Gerald Ndlovu, founder and executive director of Black Suppliers, which focuses on the development of emerging building service providers, argued that the R20 an hour NMW was too high for the construction industry.
Ndlovu warned that the contentious NMW might cause further unrest among the country’s workforce, with labour relations already at an all-time low.
South Africa was ranked bottom of 137 countries in the co-operation in labour-employer relations index of the 2017/18 World Economic Forum Global Competitive Report.
Labour unrest and prolonged protests in the economy have been cited as reasons for this poor showing.
Ndlovu protested about the NMW, saying emerging contractors were beneficiaries of sub-contracting work and should be exempt from paying the NMW.
“Their prices are largely fixed and the work is ad hoc, because there is no steady stream of projects,” he said.
The construction industry was among sectors which showed growth last year, contributing an average of 3.9percent to the country’s gross domestic product. More than 1.18million people were employed by the sector, either on a contract basis or permanently.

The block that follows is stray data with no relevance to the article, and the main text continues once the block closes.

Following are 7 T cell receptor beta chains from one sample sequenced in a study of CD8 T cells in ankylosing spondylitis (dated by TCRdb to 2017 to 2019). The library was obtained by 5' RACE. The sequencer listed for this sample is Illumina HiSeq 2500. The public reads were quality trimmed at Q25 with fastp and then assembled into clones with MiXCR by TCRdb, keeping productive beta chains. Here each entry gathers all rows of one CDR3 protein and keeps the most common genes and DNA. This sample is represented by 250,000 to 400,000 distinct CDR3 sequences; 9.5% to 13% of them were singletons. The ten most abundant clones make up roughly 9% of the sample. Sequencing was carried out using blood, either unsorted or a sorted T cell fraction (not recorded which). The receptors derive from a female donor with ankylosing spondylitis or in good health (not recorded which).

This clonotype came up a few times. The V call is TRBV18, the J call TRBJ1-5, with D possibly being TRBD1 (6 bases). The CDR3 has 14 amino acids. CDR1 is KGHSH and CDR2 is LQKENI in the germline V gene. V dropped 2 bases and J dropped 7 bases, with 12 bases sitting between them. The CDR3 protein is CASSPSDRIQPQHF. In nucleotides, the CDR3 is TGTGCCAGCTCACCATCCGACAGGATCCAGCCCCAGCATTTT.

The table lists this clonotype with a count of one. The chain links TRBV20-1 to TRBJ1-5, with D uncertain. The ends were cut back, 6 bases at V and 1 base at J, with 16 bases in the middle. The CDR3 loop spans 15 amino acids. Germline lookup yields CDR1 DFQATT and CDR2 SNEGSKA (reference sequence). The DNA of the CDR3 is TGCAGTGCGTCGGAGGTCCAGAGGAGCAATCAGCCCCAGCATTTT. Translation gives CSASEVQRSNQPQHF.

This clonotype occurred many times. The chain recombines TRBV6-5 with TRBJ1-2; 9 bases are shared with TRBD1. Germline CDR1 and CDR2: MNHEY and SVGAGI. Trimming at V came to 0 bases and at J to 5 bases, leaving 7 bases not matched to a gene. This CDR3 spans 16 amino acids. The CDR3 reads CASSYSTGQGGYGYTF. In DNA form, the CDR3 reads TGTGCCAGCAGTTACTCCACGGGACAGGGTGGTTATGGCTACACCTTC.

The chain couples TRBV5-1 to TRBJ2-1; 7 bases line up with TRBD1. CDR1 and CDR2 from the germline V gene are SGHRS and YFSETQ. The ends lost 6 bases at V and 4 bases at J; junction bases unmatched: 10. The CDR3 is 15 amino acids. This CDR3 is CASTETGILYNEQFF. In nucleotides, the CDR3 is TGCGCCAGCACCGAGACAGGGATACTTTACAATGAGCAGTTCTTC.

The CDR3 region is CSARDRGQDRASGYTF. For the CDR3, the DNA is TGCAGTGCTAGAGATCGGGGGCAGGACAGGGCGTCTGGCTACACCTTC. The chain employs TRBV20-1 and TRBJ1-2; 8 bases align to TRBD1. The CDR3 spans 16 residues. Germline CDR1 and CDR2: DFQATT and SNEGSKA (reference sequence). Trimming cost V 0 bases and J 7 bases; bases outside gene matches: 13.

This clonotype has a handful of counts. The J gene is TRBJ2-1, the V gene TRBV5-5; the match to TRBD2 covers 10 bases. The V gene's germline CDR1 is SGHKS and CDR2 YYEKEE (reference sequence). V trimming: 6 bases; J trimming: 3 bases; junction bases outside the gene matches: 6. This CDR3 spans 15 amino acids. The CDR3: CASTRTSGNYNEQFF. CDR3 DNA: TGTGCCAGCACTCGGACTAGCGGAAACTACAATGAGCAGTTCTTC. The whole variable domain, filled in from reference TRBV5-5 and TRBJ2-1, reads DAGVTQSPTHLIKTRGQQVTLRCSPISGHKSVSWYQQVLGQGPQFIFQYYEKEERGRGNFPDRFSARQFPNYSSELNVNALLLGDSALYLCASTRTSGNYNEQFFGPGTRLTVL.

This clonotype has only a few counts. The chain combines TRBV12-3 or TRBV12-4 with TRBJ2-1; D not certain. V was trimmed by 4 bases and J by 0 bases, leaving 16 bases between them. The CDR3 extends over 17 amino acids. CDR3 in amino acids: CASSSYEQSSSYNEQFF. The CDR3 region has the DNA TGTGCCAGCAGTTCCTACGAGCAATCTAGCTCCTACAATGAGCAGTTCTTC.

Ndlovu said if the NMW was “forced across the industry” it would have a detrimental effect on those seeking employment.
He maintained it would decrease the number of job seekers the sector could employ to dent the scourge of unemployment in the country, which was sitting at 26.7percent.
Labour Minister Mildred Oliphant did not implement the National Minimum Wage Bill on May 1, because of an ongoing parliamentary process taking place related to it.
The country has been working on the NMW, which has pitted South Africa’s largest labour federations against each other, since 2014.
Oliphant has said the process, involving high volumes of both written and oral public submissions, was now in the hands of Parliament.
Parliamentary spokesperson Mothapo Molapo could not be immediately reached for comment.
- BUSINESS REPORT